Fighting corruption is a personal, collective responsibility- PACAC


By Palma Ileye

Executive Secretary, Presidential Advisory Committee Against Corruption, PACAC, Sadiq Isah Radda has stated that personal and collective responsibilities were the most proactive and pragmatic ways to fight against corruption.

In a Presentation at a Policy Dialogue held in Accra, Ghana with the Special Prosecutor on Corruption on Wednesday 23rd November 2022, Radda noted that corruption could only be fought but cannot be killed owing to its impossibility stressing that corruption can be significantly diminished by fighting it.

He said: “Nigerians want a better society even without their support. We fail/refuse to view our past, current and future actions or inactions in our current predicament. Also, we want a huge problem solved overnight. We ignore our faults and look at others. We like passing the buck. In short some people are like sinners looking for saints, forgetting that corruption is a personal and collective responsibility.”

While describing the term corruption, he said that generally, corruption was seen as the abuse of position of trust by a public official for private and other pecuniary gain to other.

This he said can be financial material or otherwise adding that corruption can also be seen as subversion of due process, procedure and law for selfish ends.

The Professor of Criminology, who’s areas of interest were human rights, youth delinquent behaviours, corporate scandals/crime, policing explained that the fight against corruption in the country has yield commendable results saying that, “President Muhammadu Buhari established PACAC and has never ever waivered on fighting corruption in Nigeria.

“Corruption can only be fought but cannot be killed. PMB never promised to kill corruption owing to its impossibility. But corruption can be significantly diminished by fighting it.”

He further explained that, “As part of the government’s anti-corruption fight, President Muhammadu Buhari, GCFR constituted the Presidential Advisory Committee Against Corruption, PACAC, in August 2015. It was the first committee set up after he was sworn into office in May 29, 2015.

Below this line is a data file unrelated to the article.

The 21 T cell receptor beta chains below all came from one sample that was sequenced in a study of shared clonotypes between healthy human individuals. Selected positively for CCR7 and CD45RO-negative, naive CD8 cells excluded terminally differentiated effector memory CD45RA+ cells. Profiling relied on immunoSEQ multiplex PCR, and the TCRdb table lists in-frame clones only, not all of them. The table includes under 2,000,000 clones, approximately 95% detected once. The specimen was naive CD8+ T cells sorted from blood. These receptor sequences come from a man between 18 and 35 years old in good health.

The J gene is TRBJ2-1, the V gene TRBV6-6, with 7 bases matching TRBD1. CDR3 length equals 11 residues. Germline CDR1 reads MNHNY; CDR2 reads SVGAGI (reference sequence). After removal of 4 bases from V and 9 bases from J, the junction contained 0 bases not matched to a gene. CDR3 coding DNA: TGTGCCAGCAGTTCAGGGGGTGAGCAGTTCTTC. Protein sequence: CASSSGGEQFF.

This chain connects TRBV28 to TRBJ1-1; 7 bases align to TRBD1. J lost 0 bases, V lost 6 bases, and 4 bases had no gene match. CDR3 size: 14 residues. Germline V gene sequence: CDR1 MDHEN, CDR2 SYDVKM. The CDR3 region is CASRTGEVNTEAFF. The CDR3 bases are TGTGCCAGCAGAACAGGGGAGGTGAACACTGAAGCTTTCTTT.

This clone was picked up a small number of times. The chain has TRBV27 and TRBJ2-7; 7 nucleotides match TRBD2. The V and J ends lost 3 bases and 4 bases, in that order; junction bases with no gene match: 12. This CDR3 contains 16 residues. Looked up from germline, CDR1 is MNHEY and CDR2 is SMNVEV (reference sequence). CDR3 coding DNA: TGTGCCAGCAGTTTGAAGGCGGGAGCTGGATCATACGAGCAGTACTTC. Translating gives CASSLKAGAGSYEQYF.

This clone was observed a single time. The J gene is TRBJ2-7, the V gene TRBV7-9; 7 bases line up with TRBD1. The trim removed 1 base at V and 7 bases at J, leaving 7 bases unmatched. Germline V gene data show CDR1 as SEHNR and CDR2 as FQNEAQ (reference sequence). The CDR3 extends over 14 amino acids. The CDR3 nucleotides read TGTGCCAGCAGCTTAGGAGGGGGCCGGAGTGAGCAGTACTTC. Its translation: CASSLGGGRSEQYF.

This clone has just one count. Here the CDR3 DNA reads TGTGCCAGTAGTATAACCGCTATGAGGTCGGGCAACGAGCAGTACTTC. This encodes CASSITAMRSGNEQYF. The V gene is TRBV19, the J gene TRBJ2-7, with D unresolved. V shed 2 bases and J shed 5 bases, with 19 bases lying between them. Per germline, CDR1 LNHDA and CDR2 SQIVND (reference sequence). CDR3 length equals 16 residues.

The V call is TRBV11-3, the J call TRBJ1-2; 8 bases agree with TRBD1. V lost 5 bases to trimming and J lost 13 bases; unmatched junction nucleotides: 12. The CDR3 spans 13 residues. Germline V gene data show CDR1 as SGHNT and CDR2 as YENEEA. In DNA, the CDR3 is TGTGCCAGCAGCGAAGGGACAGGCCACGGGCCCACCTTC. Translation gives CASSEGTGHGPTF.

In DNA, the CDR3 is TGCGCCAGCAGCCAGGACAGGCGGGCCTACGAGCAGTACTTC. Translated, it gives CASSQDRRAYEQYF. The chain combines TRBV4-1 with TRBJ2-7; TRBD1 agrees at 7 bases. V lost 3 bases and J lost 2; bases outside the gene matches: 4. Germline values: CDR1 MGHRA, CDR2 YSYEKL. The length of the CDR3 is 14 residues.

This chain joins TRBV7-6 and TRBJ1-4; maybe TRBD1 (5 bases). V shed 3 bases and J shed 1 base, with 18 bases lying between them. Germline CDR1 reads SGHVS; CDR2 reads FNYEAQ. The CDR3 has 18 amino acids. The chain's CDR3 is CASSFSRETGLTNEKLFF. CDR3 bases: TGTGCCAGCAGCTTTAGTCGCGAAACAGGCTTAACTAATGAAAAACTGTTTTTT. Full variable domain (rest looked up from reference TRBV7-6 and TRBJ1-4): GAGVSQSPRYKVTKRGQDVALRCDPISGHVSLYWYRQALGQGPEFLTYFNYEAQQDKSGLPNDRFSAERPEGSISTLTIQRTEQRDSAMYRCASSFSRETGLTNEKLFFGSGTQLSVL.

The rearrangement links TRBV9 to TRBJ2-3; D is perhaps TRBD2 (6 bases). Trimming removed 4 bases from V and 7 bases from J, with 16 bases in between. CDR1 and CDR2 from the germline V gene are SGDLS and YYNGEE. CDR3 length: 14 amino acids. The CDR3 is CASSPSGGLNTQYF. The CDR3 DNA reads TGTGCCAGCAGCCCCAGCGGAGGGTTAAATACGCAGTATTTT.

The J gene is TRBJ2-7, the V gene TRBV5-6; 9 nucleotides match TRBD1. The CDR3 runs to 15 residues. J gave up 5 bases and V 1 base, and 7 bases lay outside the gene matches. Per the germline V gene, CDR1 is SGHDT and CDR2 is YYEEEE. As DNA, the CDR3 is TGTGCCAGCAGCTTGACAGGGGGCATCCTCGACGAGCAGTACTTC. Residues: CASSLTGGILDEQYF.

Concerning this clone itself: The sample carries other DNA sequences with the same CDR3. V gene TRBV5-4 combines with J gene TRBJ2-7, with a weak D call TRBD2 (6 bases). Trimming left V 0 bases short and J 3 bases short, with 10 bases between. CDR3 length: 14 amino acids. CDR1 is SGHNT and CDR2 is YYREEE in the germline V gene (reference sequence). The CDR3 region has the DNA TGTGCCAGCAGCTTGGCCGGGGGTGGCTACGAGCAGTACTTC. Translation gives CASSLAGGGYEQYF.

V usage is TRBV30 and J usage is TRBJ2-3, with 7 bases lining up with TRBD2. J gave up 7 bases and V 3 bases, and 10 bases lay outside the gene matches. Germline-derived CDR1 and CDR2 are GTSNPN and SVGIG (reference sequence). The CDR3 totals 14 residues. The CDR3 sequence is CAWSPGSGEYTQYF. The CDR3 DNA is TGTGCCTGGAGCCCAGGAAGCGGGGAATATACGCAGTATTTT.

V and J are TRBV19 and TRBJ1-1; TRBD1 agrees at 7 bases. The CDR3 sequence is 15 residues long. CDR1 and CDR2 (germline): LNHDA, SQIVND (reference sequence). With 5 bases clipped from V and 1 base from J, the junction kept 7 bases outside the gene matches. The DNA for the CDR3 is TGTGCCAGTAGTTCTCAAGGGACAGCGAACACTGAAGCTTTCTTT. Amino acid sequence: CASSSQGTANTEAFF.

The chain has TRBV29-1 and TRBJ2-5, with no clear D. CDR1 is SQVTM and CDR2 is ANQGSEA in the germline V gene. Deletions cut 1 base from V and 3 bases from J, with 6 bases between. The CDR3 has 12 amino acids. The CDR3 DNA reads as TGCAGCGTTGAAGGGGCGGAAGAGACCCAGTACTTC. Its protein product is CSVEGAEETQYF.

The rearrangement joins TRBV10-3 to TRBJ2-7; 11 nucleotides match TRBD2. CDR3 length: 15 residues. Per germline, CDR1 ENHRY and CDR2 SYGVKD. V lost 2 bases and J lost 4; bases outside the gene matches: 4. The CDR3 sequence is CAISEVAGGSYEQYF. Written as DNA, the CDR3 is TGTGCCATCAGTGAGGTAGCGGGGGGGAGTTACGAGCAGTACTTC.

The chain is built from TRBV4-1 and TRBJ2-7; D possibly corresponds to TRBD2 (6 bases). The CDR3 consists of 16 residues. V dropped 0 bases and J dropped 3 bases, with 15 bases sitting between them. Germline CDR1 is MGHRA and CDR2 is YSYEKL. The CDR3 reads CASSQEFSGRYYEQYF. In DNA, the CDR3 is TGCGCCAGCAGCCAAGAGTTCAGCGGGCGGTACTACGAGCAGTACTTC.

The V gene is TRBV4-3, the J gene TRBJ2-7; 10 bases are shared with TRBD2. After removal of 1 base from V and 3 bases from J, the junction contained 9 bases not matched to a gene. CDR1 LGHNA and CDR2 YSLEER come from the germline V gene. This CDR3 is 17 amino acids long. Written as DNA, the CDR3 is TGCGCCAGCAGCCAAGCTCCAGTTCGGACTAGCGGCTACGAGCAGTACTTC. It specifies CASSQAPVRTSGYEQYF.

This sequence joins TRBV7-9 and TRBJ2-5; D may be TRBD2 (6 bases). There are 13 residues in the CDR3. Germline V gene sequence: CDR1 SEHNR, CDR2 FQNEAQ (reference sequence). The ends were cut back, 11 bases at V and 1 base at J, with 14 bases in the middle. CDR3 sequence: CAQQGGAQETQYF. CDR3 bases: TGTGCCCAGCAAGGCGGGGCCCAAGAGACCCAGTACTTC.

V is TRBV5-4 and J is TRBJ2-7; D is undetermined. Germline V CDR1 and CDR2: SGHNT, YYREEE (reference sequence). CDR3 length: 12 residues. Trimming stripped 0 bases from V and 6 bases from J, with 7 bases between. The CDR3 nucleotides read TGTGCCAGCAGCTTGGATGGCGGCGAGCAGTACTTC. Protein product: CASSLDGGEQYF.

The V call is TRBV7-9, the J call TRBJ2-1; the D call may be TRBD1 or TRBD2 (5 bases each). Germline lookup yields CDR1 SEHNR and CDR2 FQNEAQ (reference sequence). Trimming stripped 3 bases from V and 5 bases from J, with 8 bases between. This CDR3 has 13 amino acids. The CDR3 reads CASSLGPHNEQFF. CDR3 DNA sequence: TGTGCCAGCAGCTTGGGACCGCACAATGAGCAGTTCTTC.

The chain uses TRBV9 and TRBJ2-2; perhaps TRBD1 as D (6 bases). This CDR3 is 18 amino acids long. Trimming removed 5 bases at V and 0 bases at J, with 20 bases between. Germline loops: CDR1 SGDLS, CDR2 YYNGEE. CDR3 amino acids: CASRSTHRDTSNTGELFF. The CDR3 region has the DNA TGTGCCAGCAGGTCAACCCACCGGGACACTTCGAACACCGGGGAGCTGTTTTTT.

“PACAC commenced work on August 10, 2015 with the mandate to promote the reform agenda of the government on the anti-corruption effort, to advise the present administration in the prosecution of the war against corruption and the implementation of required reforms in Nigeria’s criminal justice system.

“To Promote the reform agenda of government on the anti – corruption effort and coordinate the implementation of all anti – corruption legislation and interventions;
To develop Strategy for the coordination of all components of the anti – corruption and criminal justice reform efforts;
To promote cooperation between government agencies involved in anti – corruption initiatives, notably the EFCC, ICPC, CCB, and any other agency that can be considered relevant from time to time;
To foster collaboration between government, private sector and non – governmental organisations involved in anti – corruption advocacy;
To facilitate collaboration and partnership building with relevant institutions and arms of government and the public sector to achieve buy – in involvement and public support;
To review from time to time, the performance of anti – corruption agencies and recommend remedial actions to improve operations and achievement of government reforms in anti – corruption;
To carry out any anti – corruption or criminal justice reform activity as maybe directed by the President from time to time.

“According to Odekunle (2019) corruption is any act or deliberate omission in the realm of public or corporate functioning which gives illegitimate or out-rightly illegal benefit or advantage to the individual (directly or indirectly) but to the detriment of the “collective” public/corporate interest of the group, community or nation.”